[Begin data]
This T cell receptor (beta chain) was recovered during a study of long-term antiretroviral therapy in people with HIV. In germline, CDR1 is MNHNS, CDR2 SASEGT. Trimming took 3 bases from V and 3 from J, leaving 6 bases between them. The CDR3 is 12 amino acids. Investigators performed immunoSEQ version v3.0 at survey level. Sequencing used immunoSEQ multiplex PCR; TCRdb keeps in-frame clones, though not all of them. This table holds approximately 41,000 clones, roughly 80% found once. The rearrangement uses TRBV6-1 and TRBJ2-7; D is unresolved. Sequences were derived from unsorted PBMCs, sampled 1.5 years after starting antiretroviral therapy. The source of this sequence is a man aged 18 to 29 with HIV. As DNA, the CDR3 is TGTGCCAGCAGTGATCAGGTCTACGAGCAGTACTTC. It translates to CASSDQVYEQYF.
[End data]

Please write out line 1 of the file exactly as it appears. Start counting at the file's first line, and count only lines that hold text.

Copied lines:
This T cell receptor (beta chain) was recovered during a study of long-term antiretroviral therapy in people with HIV. In germline, CDR1 is MNHNS, CDR2 SASEGT. Trimming took 3 bases from V and 3 from J, leaving 6 bases between them. The CDR3 is 12 amino acids. Investigators performed immunoSEQ version v3.0 at survey level. Sequencing used immunoSEQ multiplex PCR; TCRdb keeps in-frame clones, though not all of them. This table holds approximately 41,000 clones, roughly 80% found once. The rearrangement uses TRBV6-1 and TRBJ2-7; D is unresolved. Sequences were derived from unsorted PBMCs, sampled 1.5 years after starting antiretroviral therapy. The source of this sequence is a man aged 18 to 29 with HIV. As DNA, the CDR3 is TGTGCCAGCAGTGATCAGGTCTACGAGCAGTACTTC. It translates to CASSDQVYEQYF.